efforts  for  their  constant  improvement.  We  can  not  claim 
that  they  have  reached  perfection  anywhere,  and  in  too 
many  instances  there  is  still  much  distress.  Various  sug- 
gestions of  artificial  relief  have  been  made.  Production  has 
been  ample,  but  prices  compared  with  the  war  era  have  been 
very  much  reduced,  although  they  are  now  considerably  im- 
proved. The  proposals  made  have,  therefore,  had  the  pur- 
pose of  increasing  prices. 

One  of  the  methods  by  which  this  has  been  sought, 
though  put  forward  chiefly  as  an  emergency  measure  as 
I  understand  from  its  proponents,  was  to  have  corporations 
organized  through  which  the  Government  would  directly 
or  indirectly  fix  prices  or  engage  in  buying  and  selling  farm 
produce.  This  would  be  a  dangerous  undertaking,  and  as 
the  emergency  is  not  so  acute,  it  seems  at  present  to  have 
lost  much  of  its  support.  No  matter  how  it  is  disguised, 
the  moment  the  Government  engages  in  buying  and  selling, 
by  that  act  it  is  fixing  prices.  Moreover,  it  would  appar- 
ently destroy  cooperative  associations  and  all  other  market- 
ing machinery,  for  no  one  can  compete  with  the  Govern- 
ment. Ultimately  it  would  end  the  independence  which  the 
farmers  of  this  country  enjoy  as  a  result  of  centuries  of 
struggle  and  prevent  the  exercise  of  their  own  judgment 
and  control  in  cultivating  their  land  and  marketing  their 

Government  control  can  not  be  divorced  from  political 
control.  The  overwhelming  interest  of  the  consumer,  not 
the  smaller  interest  of  the  producer,  would  be  sure  to  domi- 
nate in  the  end.  I  am  reliably  informed  that  the  secretary 
of  agriculture  of  a  great  foreign  power  has  recently  fixed 
the  wages  of  farm  labor  in  his  country  at  less  than  $5  per 
week.  The  government  price  is  not  always  a  high  price. 
Unless  we  fix  correspoding  prices  for  other  commodities, 
a  high  fixed  price  for  agriculture  would  simply  stimulate 
overproduction  that  would  end  in  complete  collapse.    How-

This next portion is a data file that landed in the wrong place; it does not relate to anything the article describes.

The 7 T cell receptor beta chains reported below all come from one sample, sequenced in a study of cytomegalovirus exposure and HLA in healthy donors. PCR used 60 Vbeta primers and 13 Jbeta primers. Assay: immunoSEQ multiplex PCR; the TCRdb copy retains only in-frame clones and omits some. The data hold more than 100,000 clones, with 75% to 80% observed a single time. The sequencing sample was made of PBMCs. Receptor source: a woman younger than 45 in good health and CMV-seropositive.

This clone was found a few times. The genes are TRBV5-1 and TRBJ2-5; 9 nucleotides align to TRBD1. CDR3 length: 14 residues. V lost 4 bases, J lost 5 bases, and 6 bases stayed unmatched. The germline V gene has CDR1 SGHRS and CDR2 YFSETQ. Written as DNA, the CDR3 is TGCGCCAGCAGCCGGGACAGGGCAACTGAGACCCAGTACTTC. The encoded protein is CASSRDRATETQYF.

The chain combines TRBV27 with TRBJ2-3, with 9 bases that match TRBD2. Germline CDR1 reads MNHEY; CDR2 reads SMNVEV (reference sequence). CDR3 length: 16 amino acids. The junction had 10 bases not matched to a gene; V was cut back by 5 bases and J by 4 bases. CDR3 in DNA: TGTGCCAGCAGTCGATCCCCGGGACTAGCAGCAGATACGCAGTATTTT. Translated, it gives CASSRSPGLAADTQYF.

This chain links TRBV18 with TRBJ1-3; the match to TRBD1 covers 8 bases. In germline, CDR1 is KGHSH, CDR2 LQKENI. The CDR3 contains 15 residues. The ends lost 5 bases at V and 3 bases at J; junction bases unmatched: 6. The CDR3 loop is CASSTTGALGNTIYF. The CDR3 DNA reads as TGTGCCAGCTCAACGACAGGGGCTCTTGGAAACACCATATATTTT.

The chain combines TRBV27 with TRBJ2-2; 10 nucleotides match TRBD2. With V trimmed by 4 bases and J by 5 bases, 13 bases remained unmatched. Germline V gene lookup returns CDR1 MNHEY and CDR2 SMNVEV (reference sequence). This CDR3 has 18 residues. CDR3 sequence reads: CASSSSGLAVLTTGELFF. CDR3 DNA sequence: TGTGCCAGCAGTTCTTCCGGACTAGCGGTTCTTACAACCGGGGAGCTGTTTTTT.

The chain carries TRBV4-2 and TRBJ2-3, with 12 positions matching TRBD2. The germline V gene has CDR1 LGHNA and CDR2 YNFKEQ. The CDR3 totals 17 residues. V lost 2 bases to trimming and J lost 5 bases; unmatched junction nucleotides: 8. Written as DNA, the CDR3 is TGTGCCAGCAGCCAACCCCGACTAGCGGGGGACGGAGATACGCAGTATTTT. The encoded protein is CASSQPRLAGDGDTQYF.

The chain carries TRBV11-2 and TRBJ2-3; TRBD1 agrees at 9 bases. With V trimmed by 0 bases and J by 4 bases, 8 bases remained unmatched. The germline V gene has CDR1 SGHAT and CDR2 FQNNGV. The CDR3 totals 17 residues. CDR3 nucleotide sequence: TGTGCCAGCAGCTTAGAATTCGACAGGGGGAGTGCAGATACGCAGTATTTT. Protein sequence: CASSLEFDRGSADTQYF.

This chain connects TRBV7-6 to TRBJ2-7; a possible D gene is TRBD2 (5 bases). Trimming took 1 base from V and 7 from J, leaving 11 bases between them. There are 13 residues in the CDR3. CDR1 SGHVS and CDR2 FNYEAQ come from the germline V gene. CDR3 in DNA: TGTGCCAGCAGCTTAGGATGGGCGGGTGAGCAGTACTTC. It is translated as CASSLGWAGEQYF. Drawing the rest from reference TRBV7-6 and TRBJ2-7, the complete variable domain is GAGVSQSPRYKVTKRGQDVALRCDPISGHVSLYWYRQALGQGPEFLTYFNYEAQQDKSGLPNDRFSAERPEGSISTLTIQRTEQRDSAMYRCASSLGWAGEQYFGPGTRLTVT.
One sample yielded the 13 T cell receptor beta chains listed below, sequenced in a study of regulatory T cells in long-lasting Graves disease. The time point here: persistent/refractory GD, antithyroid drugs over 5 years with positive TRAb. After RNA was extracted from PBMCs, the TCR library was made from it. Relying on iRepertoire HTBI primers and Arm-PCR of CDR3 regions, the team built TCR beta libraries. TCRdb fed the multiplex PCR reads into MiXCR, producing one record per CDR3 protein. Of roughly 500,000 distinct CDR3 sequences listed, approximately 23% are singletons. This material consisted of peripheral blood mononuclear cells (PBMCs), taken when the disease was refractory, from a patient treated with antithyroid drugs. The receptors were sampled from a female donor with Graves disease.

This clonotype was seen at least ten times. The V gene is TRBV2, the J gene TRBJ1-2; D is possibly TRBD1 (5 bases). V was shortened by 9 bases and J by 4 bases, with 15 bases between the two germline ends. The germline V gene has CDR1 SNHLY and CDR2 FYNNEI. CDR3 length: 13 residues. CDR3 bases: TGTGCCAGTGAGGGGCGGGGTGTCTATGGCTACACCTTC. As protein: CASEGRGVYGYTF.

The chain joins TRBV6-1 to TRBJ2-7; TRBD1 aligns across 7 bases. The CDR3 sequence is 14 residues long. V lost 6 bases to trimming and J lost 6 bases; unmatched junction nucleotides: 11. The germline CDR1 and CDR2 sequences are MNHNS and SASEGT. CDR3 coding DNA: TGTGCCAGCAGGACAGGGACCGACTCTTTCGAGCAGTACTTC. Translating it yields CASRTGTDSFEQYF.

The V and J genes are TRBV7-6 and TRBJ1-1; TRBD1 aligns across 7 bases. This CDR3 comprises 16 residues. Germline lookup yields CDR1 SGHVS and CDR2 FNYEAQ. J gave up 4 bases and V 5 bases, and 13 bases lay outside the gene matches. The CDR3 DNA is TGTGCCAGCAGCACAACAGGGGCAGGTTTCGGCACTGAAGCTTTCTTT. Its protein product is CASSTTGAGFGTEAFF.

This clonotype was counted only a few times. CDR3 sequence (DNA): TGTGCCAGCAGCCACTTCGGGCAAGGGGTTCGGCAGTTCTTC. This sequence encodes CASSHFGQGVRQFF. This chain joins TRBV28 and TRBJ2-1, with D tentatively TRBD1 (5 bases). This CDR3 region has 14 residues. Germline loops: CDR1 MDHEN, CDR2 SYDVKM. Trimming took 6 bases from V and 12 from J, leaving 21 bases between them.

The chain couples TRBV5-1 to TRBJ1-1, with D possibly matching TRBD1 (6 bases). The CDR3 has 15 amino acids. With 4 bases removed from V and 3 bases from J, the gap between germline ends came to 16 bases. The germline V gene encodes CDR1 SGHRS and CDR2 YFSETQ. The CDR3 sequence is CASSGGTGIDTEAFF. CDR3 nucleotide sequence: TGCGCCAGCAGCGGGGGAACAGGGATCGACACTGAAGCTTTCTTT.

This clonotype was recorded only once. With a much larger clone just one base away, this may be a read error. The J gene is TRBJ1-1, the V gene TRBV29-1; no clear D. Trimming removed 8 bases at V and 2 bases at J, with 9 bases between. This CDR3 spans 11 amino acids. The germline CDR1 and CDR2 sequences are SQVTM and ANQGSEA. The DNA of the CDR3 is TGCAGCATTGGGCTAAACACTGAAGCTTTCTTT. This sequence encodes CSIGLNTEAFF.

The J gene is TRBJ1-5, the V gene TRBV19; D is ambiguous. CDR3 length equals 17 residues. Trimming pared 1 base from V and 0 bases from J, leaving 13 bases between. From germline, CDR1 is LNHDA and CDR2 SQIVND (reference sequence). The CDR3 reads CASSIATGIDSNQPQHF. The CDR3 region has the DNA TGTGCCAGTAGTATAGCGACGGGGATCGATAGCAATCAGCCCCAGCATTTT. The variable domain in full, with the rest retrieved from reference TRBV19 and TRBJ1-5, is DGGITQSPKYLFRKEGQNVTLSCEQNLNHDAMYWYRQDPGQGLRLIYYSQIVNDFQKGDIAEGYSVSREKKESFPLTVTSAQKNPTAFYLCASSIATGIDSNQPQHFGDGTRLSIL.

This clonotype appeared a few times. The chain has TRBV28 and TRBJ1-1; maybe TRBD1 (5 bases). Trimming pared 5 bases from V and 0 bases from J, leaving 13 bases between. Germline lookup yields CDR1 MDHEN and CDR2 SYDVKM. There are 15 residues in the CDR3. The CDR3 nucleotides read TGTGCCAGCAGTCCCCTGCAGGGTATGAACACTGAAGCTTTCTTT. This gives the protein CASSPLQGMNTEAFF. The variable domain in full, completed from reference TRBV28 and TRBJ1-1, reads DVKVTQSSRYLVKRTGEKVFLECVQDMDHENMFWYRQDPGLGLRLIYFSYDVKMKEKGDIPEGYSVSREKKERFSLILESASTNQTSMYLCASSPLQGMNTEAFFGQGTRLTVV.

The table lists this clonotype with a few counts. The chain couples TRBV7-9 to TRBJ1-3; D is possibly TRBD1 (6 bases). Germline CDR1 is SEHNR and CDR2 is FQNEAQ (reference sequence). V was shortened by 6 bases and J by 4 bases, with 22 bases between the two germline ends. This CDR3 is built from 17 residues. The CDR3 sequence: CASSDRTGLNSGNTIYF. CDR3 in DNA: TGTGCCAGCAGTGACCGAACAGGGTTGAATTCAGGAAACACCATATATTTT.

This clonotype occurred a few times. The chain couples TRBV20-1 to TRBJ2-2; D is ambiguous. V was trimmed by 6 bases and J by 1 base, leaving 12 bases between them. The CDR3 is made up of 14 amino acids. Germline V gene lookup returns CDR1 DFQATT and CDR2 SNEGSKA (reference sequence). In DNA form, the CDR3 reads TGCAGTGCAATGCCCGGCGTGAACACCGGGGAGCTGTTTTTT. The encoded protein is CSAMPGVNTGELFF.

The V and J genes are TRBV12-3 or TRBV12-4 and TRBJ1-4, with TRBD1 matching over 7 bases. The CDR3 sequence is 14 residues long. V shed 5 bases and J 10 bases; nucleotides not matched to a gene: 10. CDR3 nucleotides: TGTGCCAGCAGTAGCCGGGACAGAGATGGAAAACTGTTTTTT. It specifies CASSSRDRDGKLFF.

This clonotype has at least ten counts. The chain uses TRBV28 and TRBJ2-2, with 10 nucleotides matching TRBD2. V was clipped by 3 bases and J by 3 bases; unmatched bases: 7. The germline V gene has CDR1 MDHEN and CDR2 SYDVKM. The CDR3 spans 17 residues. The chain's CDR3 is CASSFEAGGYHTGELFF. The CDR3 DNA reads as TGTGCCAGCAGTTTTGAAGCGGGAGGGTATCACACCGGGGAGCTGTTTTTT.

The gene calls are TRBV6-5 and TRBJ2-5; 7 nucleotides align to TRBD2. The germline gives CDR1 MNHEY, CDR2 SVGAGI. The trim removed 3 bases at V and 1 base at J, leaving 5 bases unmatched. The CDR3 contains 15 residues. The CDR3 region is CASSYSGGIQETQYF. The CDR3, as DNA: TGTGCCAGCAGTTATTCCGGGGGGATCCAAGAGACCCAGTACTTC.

ever  attractive  this  proposal  was  at  first  thought,  careful 
consideration  of  it  has  led  to  much  opposition  on  the  part 
of  the  farmers.  They  realize  that  even  the  United  States 
Government  is  not  strong  enough,  either  directly  or  in- 
directly, to  fix  prices  which  would  constantly  guarantee 
success.  They  are  opposed  to  submitting  themselves  to 
the  control  of  a  great  Government  bureaucracy.  They  pre- 
fer the  sound  policy  of  maintaining  their  freedom  and  their 
own  initiative  as  individuals,  or  to  limit  them  only  as  they 
voluntarily  form  group  associations.  They  do  not  wish 
to  put  the  Government  into  the  farming  business. 

Others  have  thought  that  the  tariff  rates  were  unfavor- 
able to  the  farmer.  If  this  should  be  a  fact,  it  ought  to  be 
corrected.  Let  us  examine  our  imports.  Last  year  their 
gross  value  was  $3,610,000,000,  but  $2,080,000,000,  or  57%0 
per  cent,  came  in  wholly  free  of  duty.  This  free  list  was 
constructed  especially  to  favor  the  farmer,  and  contains 
more  than  50  articles  which  he  purchases,  like  fertilizer, 
leather  harnesses,  farm  machinery,  coffee,  binder  twine, 
barbed  wire,  and  gasoline. 

Of  the  $1,530,000,000  of  goods  paying  imports,  $780,- 
000,000  was  upon  agricultural  products,  levied  solely  to 
protect  the  farmer,  including  animal  and  dairy  products, 
grain,  flax,  wool,  sugar,  nuts,  citrus  fruits,  and  many  others. 
If  any  farmer  wants  to  get  an  accurate  and  full  list  of  his 
products  which  are  protected  and  his  purchases  which  come 
in  free,  let  him  go  to  his  public  library  and  consult  Official 
Document  No.  33,  comparing  the  last  three  tariff  acts. 
Thus  80  per  cent  of  our  imports  either  come  in  free  or  pay 
a  duty  to  protect  the  farmer.  This  must  be  further  in- 
creased by  $250,000,000  more  of  imported  luxuries  like 
diamonds,  fine  rugs,  silks,  cut  glass,  jewelry,  and  mahogany. 
These  items  can  not  affect  the  prosperity  of  the  farmer. 
This  brings  the  total  of  imports  up  to  88  per  cent  which 
are  either  free,  or  luxuries,  or  protected  to  help  the  farmer, 


and  leaves  only  12  per  cent  of  our  imports  upon  which  the 
agricultural  industry  pays  any  part  of  the  tariff. 

But,  on  the  other  hand,  our  industrial  and  city  popula- 
tion pays  the  tariff  on  the  $780,000,000  worth  of  agricul- 
tural imports  and  also  participates  in  the  $500,000,000 
worth  of  imports  outside  of  luxuries.  While  the  farmer 
pays  part  of  the  duties  on  12  per  cent  of  our  imports  which 
do  not  benefit  him,  industry  and  commerce  pay  part  of 
the  duty  on  36  per  cent  of  the  imports  which  do  not  benefit